Melon (Egusi’s) Nutritional Benefits. – AdexDailyMeals

Melon, also known as egusi, is a type of plant that belongs to the Cucurbitaceae family. It is native to West Africa and is widely consumed as a food crop in this region. Melon seeds are a popular ingredient in soups, stews, and sauces, and are also ground into a paste and used as a thickener in many traditional African dishes. In recent years, melon has gained popularity in other parts of the world due to its nutritional benefits and unique taste.

 

Nutritional Content of Melon (Egusi)

Melon seeds are a rich source of protein, fiber, and healthy fats. They are also high in essential vitamins and minerals such as vitamin B complex, magnesium, phosphorus, potassium, and zinc.

100g serving of West African melon (egusi) contains the following nutrients:

593 calories

Carbohydrates: 11.3g

Fat: 47.9g

Protein: 27.5g

Fibre: 3.2g

Calcium: 16% of the reference nutrient intake (RNI)

Iron: 42% of the RNI

Zinc: 75% of the RNI

Phosphorus: 157% of the RNI

Potassium: 18.5% of the RNI

 

Health Benefits of Melon (Egusi)

Weight Management: Melon seeds are rich in protein and fiber, which can help promote feelings of fullness and reduce appetite. This makes them a great addition to any weight loss or weight management program.

Heart Health: The healthy fats found in melon seeds, including omega-3 and omega-6 fatty acids, can help reduce inflammation and improve cardiovascular health. These fats can also help lower LDL (bad) cholesterol levels and increase HDL (good) cholesterol levels.

Digestive Health: Melon seeds are high in fiber, which can help regulate digestion and prevent constipation. Fiber also acts as a prebiotic, feeding the beneficial bacteria in the gut and promoting overall digestive health.

Blood Sugar Control: Melon seeds have a low glycemic index, meaning they are less likely to cause spikes in blood sugar levels. This makes them a good option for people with diabetes or anyone looking to maintain stable blood sugar levels.

 

How to Incorporate Melon (Egusi) into Your Diet

Melon seeds can be found in most African grocery stores or online retailers. They can be eaten raw or roasted, and can also be ground into a paste and used as a thickener in soups and stews. Here are some ways to incorporate melon seeds into your diet:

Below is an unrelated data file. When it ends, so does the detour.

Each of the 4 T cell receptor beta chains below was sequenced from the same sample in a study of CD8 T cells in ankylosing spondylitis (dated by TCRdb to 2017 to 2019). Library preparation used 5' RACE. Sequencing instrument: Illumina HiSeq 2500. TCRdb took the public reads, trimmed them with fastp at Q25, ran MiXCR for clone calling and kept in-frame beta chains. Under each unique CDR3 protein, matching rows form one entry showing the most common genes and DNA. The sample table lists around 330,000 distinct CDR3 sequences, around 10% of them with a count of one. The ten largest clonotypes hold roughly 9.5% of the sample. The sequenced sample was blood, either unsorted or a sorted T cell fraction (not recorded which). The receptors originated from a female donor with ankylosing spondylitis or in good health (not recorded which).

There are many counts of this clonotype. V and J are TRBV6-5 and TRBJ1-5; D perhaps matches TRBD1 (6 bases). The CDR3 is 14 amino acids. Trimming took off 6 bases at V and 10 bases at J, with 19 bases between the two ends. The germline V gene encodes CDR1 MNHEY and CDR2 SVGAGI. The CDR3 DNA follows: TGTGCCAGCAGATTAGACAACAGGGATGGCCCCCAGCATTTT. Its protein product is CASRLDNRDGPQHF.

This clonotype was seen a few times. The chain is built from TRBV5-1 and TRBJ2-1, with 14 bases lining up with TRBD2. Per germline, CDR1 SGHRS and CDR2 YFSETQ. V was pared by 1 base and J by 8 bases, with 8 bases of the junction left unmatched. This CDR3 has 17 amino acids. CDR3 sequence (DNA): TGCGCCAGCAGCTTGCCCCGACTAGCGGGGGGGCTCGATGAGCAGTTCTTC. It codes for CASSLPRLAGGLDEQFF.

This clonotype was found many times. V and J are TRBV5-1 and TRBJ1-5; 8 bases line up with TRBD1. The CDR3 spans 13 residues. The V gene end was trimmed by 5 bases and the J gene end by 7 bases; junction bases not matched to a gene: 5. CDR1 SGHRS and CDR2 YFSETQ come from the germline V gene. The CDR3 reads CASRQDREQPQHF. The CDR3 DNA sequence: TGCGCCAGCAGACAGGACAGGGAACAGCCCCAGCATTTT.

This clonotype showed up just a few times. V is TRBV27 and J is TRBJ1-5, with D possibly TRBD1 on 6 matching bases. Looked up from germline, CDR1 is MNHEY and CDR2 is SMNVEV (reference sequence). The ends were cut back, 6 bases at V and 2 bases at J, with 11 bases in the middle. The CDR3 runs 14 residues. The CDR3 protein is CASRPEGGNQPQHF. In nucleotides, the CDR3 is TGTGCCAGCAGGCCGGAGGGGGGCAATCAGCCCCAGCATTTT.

Roasted Snack: Roast melon seeds in the oven or on the stovetop with a little bit of salt and enjoy as a healthy snack.

Salad Topping: Sprinkle roasted melon seeds over your favorite salad for added crunch and nutrition.

Soup Thickener: Ground melon seeds into a paste and use as a thickener for soups and stews. This can also add a nutty flavor to your dishes.

Smoothie Booster: Add a tablespoon of ground melon seeds to your favorite smoothie for added protein and fiber.

 

Conclusion

Melon, also known as egusi, is a nutritious and versatile ingredient that can be incorporated into a variety of dishes. Its high protein, fiber, and healthy fat content make it a great addition to any healthy diet, and its unique taste adds a flavorful twist to traditional dishes. Whether you’re looking to lose weight, improve heart health, or regulate digestion, melon seeds can be a valuable addition to your nutrition and dietetics regime. So next time you are planning to have a healthy meal, don’t forget to add melon as an ingredient for it’s nutrition benefit!

 

References

Chinedum E, Ebere A, Oluchi U. Nutritional Composition and Health Benefits of Egusi (Citrullus Colocynthis L.) Seeds: A Review. Journal of Nutrition and Metabolism. 2021;2021:1-8. doi:10.1155/2021/5568094

Gbadamosi SO, Afolabi OA, Oyeyinka SA, et al. Chemical and nutritional properties of melon seed oil (Citrullus colocynthis L.) and its effect on blood lipid profile of rats. Afr J Biotechnol. 2007;6(11):1337-1341. doi:10.5897/AJB2007.000-2387

National Nutrient Database for Standard Reference Legacy Release. United States Department of Agriculture. Accessed March 9, 2023. https://www.nal.usda.gov/sites/default/files/fnic_uploads/edible_legumes.pdf

Ngondi JL, Oben JE, Minka SR. The effect of Irvingia gabonensis seeds on body weight and blood lipids of obese subjects in Cameroon. Lipids Health Dis. 2005;4:12. doi:10.1186/1476-511X-4-12

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